Rodrigo Cortés ‘Red Lights’ movie wants to be a mind tripper in the vein of ‘Inception‘, but it only makes you realize what that film would have been like in the hands of M. Night Shyamalan. This film needs some reshoots and major editing if it wants a US theatrical release.
Christopher Nolan is that rare director who can work on either a shoestring ‘Memento’ type budget or a humongous ‘The Dark Knight Rises’ kind, but sadly Rodrigo Cortes isn’t. I absolutely loved ‘Buried‘ which premiered to major buzz at the Sundance Film Festival two years ago, and that was a tiny budget that showed this guy knew how to make so little go a long way. Now, with ‘Red Lights‘, he had a much larger budget ($15-$17 million), and it feels like he just didn’t know what to do with it and the film suffers. Actors like Robert DeNiro, Sigourney Weaver and Cillian Murphy would have no issue working on a smaller film, and I wonder if it would have made it better for Robert Cortes. As it stands, ‘Red Lights‘ feels like a film trying to be ‘Inception‘ without the cleverness or satisfying conclusion.
‘Red Lights’ is not an awful movie, and it starts out with some great promise and genuine scares. I think because ‘Buried’ literally was a knuckle gripper, I was expecting the same from Cortes. Tom Buckley (Cillian Murphy) and Dr. Margaret Matheson (Sigourney Weaver) are rational academics who can debunk paranormal phenomena like no ones business. Using science and logic, these two can turn a ghost or creepy shadowy figure into something tangible. This is what is known as ‘red lights’ or obviouss behavior con artists use to dupe their marks. Matheson is able to easily dispence with any psychic except one, of course, in the form of Robert DeNiro, who goes extremely broad in this role.
All of these actors know how to handle these roles easily, but Cortes throws in some very odd plot turns that just makes you lose your suspension of disbelieve and plot holes that you expect from M. Night Shyamalan but not Cortes. This is what makes the film such a letdown after a rather promising start. These characters don’t believe in small talk; they seem to enjoy hearing themselves talk, and in turn, we suffer for that.
‘Red Lights’ excels when it focuses on showing the tricks behind psychics, much like how Christopher Nolan showed in ‘The Prestige’, but it feels like Cortes doesn’t have his characters figured out so when he tries to flesh them out, the movie just falls apart. Some of the scares feel like a way to distract us during those brutally long speeches, and you’ll notice many plot points that are hit on but never are fulfilled. At 119 minutes, you know you’ve spent a couple hours hoping and praying that something will eventually make sense, but sadly, once your disbelief is vanquished, this movie falls apart and never comes back.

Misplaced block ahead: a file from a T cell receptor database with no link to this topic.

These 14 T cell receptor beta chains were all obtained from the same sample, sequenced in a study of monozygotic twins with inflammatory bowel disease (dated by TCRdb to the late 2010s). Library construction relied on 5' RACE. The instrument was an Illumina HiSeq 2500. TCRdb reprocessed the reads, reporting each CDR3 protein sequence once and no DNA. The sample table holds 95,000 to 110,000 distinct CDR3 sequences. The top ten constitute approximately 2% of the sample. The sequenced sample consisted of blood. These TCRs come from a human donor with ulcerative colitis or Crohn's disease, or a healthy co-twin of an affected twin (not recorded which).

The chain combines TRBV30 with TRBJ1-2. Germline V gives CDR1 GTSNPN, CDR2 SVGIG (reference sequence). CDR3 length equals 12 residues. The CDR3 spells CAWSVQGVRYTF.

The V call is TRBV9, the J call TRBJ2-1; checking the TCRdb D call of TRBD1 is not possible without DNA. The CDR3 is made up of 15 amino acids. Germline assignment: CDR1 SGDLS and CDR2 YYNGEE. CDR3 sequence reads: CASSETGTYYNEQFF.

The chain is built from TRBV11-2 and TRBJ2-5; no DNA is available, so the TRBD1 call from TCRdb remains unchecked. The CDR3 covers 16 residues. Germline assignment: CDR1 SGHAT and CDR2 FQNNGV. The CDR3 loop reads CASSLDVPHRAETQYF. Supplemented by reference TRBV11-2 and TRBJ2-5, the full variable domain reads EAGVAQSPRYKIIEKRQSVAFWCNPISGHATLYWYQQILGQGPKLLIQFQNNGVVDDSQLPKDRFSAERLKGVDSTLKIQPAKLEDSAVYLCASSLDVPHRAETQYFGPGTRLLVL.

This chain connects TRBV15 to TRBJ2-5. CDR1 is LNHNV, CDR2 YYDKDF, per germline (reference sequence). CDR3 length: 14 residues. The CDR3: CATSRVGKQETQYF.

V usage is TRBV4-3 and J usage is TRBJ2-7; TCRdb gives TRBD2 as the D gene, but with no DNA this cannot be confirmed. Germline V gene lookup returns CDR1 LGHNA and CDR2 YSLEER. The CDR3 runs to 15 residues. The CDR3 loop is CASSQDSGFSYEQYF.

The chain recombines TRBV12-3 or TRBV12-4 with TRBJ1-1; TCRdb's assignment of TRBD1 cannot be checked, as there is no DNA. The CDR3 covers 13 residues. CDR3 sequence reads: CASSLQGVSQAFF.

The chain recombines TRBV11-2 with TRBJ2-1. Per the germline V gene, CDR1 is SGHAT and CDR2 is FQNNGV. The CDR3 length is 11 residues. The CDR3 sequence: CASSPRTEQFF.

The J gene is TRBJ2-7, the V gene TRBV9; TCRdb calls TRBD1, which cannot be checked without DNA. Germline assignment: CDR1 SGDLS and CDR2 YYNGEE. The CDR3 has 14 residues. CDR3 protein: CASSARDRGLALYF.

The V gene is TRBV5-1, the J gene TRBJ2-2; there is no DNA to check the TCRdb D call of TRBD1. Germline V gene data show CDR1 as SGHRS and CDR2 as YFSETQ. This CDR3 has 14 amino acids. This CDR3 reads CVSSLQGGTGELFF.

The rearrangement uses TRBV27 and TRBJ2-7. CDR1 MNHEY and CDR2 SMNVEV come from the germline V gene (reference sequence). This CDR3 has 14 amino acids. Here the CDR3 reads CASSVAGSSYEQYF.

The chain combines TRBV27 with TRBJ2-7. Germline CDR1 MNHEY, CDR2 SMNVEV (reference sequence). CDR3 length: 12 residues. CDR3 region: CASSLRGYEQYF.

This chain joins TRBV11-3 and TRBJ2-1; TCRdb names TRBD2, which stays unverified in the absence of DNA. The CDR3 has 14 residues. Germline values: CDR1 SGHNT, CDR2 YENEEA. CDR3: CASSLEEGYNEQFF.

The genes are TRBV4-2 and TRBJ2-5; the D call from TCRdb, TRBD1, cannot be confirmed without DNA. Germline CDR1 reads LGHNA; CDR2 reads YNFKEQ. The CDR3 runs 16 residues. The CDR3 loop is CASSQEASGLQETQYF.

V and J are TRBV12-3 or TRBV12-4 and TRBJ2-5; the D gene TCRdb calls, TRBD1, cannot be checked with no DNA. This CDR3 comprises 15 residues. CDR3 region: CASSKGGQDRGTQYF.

Cortés writes that the film is a “Gordian knot” and “an enigma” where “You think you are standing on solid ground, and then suddenly the earth opens up under your feet,” but the only feeling of earth opening when so many buyers were heading out the door after only 45 minutes of this one. If a distributor picks this one up, they’ve got some major overhauling, along with hoping that Cortes also realizes it too. There’s a good film in there, but it’s just blocked by way too much talking about nothing and an unclear storyline.
Best Movies Ever News Rating: D
Rodrigo Cortés ‘Red Lights’ needs some major shearing and cutting down to keep audiences interest. He’s pulled together a stellar cast who knows how to tackle these parts, but they need a director who understands his characters much better. This is one film that feels like a bigger budget made a great indie filmmaker feel out of his depth. I failed to mention Elizabeth Olsen in this review as it feels like she just stepped into the movie unbeknownst to her cast members.